BUILDING A BETTER CEO

During normal times, serving as the chief executive of a big company is an enviable position: interesting work, rich pay and a corporate jet at the ready. During recent weeks, however, CEOs have been nearly as embattled as suspiciously muscled baseball players. Consider the news last week from America's boardrooms. Disney boss Michael Eisner, who'd already been pushed by opponents to schedule his early-retirement party for September 2006, agreed to depart a year earlier to make way for his successor, Robert Iger. At insurance giant AIG, founder Maurice Greenberg resigned under pressure from both his board and New York Attorney General Eliot Spitzer, whose office is investigating AIG. And then there's Bernie Ebbers, the former CEO found guilty on nine counts by a federal jury for the looting of WorldCom. Eisner and Greenberg look downright lucky compared with Ebbers, who faces up to 85 years in prison.

Throughout Corporate America, CEOs are being booted faster than off-key singers on "American Idol." During January and February, CEOs departed from 195 U.S. companies, according to Challenger, Gray & Christmas, a turnover rate nearly double last year's. Among the consultants, recruiters and management professors who make a living analyzing boardroom practices, there's growing recognition that a power shift is underway. "It's like we've moved out of the age of the imperial presidency," says John Challenger, who heads the eponymous outplacement firm. Driven by new legislation, activist regulators, unhappy shareholders and even restive employees, directors are challenging chief executives more vigorously than ever--and removing them if they don't like the response. To navigate this evolving landscape, today's CEOs need to learn the new rules of the road. With help from experts, NEWSWEEK compiled a partial list.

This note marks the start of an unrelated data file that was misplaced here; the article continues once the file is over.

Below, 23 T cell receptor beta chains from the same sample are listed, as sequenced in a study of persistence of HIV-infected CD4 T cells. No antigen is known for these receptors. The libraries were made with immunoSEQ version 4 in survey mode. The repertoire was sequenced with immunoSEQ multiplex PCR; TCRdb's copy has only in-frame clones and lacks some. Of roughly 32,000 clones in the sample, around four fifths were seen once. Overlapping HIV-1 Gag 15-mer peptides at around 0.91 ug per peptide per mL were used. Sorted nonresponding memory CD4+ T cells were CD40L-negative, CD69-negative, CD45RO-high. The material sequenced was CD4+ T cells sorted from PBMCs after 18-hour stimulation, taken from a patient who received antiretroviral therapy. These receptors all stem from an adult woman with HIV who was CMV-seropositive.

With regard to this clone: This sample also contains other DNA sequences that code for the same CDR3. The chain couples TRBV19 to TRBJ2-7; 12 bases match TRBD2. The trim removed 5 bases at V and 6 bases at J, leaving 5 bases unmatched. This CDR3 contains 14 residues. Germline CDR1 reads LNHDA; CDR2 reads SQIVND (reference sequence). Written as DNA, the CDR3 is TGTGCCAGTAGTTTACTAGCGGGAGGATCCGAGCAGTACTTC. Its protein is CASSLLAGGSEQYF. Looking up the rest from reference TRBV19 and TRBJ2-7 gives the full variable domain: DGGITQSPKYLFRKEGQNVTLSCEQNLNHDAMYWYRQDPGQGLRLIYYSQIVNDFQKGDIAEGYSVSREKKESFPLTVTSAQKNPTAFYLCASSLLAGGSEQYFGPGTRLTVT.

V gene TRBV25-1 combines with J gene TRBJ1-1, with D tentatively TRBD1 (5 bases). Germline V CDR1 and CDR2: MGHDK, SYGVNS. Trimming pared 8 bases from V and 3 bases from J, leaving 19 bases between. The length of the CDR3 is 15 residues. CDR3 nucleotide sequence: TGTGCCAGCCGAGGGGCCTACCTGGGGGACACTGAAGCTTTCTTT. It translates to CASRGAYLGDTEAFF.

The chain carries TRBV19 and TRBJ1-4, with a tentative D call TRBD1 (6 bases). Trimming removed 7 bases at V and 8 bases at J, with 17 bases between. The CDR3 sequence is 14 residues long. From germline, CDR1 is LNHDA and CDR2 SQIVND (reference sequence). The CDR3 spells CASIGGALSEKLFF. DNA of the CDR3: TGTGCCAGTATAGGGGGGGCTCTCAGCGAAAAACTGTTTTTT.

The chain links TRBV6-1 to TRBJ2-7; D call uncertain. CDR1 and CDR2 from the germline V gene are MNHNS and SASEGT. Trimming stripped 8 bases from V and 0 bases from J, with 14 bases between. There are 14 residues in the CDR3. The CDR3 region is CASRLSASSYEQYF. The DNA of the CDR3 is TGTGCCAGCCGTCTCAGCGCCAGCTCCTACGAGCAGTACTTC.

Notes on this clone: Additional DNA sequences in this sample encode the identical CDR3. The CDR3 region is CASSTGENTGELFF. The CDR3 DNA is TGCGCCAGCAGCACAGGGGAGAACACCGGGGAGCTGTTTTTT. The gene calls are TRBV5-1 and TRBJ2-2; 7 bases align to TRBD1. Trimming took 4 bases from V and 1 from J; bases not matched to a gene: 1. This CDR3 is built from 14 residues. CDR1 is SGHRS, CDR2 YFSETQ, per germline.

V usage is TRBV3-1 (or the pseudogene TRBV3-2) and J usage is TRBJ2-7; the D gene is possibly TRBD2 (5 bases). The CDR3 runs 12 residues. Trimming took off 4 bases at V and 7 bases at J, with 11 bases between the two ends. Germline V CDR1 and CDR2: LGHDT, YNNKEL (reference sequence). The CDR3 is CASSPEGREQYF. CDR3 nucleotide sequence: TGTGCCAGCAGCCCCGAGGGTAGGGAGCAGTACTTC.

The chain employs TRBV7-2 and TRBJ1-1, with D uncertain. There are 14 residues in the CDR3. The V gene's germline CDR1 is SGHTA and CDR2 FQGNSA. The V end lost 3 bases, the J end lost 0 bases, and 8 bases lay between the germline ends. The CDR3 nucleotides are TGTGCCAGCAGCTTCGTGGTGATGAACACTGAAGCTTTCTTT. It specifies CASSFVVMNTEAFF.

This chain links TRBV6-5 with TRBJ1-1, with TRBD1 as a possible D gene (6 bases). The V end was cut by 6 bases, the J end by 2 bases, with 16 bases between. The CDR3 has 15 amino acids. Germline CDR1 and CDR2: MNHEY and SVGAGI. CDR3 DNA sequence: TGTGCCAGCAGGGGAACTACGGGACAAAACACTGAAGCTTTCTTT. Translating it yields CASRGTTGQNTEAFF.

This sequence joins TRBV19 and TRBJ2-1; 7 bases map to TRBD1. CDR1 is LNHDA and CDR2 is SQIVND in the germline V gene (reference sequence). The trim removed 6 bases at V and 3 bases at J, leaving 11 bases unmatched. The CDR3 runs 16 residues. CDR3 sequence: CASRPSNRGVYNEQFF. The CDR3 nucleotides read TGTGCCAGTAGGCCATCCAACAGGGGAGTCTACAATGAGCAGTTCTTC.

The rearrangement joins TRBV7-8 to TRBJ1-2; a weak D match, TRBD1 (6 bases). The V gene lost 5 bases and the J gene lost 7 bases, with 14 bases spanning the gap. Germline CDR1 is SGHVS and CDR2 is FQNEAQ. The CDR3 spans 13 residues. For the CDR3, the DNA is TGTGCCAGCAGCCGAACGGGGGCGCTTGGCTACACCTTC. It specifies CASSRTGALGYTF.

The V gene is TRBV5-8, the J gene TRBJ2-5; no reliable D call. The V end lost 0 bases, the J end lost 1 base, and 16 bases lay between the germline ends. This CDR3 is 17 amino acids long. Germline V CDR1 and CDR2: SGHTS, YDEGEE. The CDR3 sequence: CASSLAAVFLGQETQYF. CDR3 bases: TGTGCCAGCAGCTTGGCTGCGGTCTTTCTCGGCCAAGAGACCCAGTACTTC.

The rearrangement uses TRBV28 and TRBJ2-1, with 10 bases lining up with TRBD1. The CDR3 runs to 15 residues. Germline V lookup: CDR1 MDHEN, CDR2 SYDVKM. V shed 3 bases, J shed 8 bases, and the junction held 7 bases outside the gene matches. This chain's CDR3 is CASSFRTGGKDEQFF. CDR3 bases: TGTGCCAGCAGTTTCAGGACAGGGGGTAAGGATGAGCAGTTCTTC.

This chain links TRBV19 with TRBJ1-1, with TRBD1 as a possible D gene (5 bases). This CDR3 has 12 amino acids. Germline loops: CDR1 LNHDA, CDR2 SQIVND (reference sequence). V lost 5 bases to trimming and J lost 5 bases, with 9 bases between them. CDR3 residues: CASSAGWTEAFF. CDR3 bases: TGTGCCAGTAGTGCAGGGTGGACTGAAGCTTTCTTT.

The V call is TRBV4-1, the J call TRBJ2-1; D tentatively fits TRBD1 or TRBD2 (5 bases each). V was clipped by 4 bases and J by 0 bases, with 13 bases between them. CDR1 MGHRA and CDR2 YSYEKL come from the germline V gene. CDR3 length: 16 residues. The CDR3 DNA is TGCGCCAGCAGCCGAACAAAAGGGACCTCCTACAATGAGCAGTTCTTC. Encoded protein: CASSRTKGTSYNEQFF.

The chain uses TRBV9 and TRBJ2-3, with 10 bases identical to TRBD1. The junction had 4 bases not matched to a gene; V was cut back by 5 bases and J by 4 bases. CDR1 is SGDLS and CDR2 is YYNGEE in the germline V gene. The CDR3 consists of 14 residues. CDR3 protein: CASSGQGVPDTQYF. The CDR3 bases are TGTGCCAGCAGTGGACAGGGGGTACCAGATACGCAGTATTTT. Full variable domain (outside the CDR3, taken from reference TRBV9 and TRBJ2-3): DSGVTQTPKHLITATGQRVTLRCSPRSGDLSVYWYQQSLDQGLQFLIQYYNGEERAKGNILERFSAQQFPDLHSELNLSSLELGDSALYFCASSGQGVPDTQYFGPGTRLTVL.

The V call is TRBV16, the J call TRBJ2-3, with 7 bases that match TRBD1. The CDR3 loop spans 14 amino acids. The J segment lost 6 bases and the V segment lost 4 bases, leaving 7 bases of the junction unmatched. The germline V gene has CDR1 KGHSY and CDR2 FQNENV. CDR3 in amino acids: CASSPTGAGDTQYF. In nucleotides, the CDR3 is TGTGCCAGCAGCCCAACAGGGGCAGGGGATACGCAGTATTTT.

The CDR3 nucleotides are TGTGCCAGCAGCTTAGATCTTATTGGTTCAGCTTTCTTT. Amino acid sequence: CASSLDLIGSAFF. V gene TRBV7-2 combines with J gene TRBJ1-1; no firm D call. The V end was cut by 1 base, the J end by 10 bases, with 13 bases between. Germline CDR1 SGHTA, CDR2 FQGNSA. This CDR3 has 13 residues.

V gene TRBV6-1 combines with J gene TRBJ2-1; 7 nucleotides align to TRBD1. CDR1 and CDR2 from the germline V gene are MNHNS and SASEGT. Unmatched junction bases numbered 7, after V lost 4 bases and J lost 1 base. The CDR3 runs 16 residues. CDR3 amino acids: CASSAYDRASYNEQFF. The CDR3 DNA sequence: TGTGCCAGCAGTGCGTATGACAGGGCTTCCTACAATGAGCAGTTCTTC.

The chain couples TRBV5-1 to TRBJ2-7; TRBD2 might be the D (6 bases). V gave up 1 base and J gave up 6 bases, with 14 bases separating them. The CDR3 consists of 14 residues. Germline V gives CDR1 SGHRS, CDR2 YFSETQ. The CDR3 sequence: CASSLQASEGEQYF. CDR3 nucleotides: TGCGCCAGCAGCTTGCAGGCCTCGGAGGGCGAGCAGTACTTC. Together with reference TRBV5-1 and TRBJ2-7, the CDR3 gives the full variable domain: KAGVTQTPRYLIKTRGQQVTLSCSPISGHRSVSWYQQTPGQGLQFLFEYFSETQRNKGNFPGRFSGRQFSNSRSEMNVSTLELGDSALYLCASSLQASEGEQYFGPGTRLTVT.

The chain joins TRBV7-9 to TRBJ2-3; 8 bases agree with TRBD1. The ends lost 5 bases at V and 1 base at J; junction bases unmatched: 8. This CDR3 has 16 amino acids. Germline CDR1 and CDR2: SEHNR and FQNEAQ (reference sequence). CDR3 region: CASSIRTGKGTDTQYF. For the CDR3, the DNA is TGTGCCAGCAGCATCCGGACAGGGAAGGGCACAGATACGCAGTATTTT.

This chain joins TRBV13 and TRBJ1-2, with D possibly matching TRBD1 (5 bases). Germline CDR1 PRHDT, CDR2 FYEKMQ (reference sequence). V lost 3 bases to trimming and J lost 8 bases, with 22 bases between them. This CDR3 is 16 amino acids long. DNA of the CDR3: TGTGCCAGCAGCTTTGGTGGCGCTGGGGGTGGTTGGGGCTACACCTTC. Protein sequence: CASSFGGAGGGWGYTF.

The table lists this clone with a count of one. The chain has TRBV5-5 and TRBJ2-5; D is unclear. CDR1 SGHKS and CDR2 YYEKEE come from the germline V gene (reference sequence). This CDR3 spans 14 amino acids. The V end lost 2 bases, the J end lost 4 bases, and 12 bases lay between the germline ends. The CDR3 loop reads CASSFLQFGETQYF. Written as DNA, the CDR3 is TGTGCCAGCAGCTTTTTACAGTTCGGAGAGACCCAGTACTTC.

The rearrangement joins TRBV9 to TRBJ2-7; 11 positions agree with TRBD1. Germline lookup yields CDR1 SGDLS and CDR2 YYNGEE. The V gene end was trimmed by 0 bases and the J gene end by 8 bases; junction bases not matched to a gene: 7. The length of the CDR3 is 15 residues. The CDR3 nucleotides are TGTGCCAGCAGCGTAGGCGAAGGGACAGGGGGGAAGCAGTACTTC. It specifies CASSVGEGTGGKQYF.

RULE 1: GET OFF STAGE BEFORE THE ORCHESTRA MUSIC BEGINS

At Disney and AIG, Eisner and Greenberg each spent decades in the top job. So has Sumner Redstone, who last week floated plans to split his media empire, Viacom, into two parts, to be run by the two deputies who've been vying to succeed him. "These are examples of monarchs who had 20- to 40-year rules, which is incredible," says Yale management professor Jeffrey Sonnenfeld. Most observers say the era when CEOs stayed in their jobs as long as network anchormen is fading; many agree with eBay chief Meg Whitman, who believes executives shouldn't hold the top job longer than 10 years (she's in year seven). Some say the ideal tenure is even shorter. "A lot of people will tell you seven years, and that's what I would regard as the norm," says recruiter Steve Mader of Christian & Timber. In 2004, according to Burson-Marsteller, 19.4 percent of the S&P 500 CEOs had been on the job more than 10 years. But smart CEOs keep in mind that even U.S. presidents are limited by the Constitution to two four-year terms.

RULE 2: THERE'S NO SUCH THING AS AN HEIR APPARENT